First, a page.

Trampolines and Palominos

We had made a deal with Hans that he would teach us how to sail our new boat and he honoured it above and beyond!

Our last job was to visit the lovely Heather at her blue and green sail makers loft in Fajardo, to collect our main sail with its new 3rd reef point, for extra safety in case of rough weather. With her guys working at the sewing machines we walked barefoot over the sail, laid out for us to check and it was then loaded into a wheelbarrow, down the stairs past the lady smoking a fat cigar…and into the car boot.So it was marvelous to finally be living aboard on the water, and getting some home comforts in place.

The next week was all about new skills and practising routes to local islands such as the dinky Isla Palomina and larger Culebra, which we could retrace ourselves later. So much to learn…

How to catch a bouy? (yes really), raising sails? reefing? tacking? getting the dinghy up and down? navigating? manoeuvering around marinas? starting the outboard (still working on the bicep strength for that one), managing the solar and wind power generators and remembering to turn the bloody gas solenoid off!!

Other than a couple of knots and overcoming fear of sea sickness, I didn’t seem to remember a lot from my practical course unfortunately, but it had built my confidence for what was to follow.

After a night of rum and limericks (dear reader, mine was the best) we dropped Hans at San Juan airport in late November and planned our first trip alone with many nervous butterflies.

The beauty of electronic navigation devices is they also record where you have been, so as we headed back to Isla Palomina we were confident we could fall back on the water track from last time. We “parked” on a bouy in solitude in the bay and determined to collapse and recoup for a few days before we did anything else. Phew!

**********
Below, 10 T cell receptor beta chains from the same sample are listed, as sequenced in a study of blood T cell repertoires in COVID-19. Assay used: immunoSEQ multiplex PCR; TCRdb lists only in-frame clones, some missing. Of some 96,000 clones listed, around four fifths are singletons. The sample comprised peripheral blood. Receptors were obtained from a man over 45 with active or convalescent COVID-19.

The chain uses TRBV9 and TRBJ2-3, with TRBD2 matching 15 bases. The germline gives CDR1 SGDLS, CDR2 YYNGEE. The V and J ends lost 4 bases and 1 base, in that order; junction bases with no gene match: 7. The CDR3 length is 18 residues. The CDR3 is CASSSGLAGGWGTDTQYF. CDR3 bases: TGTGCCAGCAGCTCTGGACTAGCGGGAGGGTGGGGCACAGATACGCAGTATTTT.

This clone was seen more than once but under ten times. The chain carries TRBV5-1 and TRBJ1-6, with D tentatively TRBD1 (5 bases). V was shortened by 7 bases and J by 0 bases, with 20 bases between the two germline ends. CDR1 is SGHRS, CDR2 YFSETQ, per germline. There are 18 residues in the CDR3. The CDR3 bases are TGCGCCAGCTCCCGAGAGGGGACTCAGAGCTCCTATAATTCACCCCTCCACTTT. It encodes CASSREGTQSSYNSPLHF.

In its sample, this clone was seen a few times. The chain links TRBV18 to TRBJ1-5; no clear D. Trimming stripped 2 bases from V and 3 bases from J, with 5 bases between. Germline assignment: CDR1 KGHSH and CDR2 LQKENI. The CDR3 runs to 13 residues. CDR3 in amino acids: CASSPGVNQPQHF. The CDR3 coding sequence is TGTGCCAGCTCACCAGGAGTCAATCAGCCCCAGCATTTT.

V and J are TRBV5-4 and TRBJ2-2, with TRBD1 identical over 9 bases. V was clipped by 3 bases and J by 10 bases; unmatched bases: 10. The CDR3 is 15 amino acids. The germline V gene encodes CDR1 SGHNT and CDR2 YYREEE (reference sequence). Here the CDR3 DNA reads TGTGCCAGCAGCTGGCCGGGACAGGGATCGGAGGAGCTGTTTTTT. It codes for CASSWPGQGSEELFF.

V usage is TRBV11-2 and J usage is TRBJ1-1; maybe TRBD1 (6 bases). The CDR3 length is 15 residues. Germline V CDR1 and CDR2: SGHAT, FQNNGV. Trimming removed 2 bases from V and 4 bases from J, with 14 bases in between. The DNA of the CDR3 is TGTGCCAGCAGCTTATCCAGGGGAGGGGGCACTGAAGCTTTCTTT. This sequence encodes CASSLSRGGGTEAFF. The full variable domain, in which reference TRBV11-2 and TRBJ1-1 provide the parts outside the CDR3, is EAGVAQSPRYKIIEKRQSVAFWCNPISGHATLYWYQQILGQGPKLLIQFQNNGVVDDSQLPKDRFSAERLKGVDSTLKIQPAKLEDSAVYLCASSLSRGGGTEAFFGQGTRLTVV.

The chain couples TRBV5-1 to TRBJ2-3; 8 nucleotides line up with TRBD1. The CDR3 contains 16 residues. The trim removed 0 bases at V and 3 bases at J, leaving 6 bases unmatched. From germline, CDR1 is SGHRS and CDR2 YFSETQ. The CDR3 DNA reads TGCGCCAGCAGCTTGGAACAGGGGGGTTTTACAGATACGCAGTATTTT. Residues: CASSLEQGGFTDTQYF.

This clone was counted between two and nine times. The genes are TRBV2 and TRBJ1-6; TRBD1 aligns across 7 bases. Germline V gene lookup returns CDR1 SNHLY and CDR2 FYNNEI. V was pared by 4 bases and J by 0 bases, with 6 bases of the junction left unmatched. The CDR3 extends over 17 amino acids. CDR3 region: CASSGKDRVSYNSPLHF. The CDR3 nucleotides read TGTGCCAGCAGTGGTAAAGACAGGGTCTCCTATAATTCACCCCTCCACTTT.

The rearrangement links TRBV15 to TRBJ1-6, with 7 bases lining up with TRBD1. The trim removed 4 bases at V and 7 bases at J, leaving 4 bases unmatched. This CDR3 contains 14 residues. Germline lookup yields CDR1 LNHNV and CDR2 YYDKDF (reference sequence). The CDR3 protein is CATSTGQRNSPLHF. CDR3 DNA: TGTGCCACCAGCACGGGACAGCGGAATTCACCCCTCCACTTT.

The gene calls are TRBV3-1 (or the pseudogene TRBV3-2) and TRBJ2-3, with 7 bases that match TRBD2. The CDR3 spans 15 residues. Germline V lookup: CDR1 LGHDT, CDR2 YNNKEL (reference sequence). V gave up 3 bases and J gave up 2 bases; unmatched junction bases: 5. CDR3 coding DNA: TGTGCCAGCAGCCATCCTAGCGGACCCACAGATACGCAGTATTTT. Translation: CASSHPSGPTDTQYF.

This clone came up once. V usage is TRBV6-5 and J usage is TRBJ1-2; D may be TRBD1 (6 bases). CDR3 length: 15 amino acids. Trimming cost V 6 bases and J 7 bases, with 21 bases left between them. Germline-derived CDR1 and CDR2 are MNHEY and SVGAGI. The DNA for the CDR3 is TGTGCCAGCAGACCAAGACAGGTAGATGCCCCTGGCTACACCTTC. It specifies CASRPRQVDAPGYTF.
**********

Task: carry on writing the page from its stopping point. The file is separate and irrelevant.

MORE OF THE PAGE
Even nicer was our return to the lovely Baia Almodova, on Culebra Island.

Sheltered from the ocean by pointy green hills and a shallow rocky bar, we enjoyed peaceful days swimming off the back of the boat and watching the sun from the trampoline nets slung between the front of our twin hulls.

We also took our kayaks out for the first time (yes, I fell in) over shallow turquoise sand bars, round mangrove islands and to the tiny beach across the mouth of the bay for my first bit of beach combing.


4 thoughts on “Trampolines and Palominos”

  1. Hi Sue
    Great to hear about your progress and see you get afloat. It must have been very weird indeed to visit PR and witness the hurricane damage. I have a number of mates who have asked themselves the same questions re the next steps in their lives..strangely..they have come up with the same answer!! One friend must have been “out” for 15 years!!
    We completed our awesome 3 month sabbatical in September, have a look at the Instagram site “the_frankie_doodle”, and went back to work in October, started to get my feet back under the table and…..I was made redundant in November!! A bit of a surprise to say the least but made much more palatable having seen that life exists outside the corporate schlep! Interesting dilemma but will be aiming to work close to home, self employed, in a co-working space with others to help me and me them!! Will keep you posted!!

    All the very best of luck


    1. Hi Andy, lovely to hear from you! I think 15 years “out” is taking the mickey somewhat lol. Glad you had a good time and I will find those pics thanks. Blimey, you never know what’s coming do you… 😐 Best of luck with the next bit! Sue


  2. hi Sue and Larry,
    how great to hear the start of your new adventure,hope all is going well. Atworth seems rather dull in comparison,
    looking forward for the next instalment,
    love and best wishes Gill and John xx


    1. Hi Gill, lovely to hear from you both. We do think of our happy Wiltshire days, especially when trying to make the best of the “cheese” you can buy in the Bahamas! Glad to hear from John that you have a cool ski trip planned. Love S & L xx


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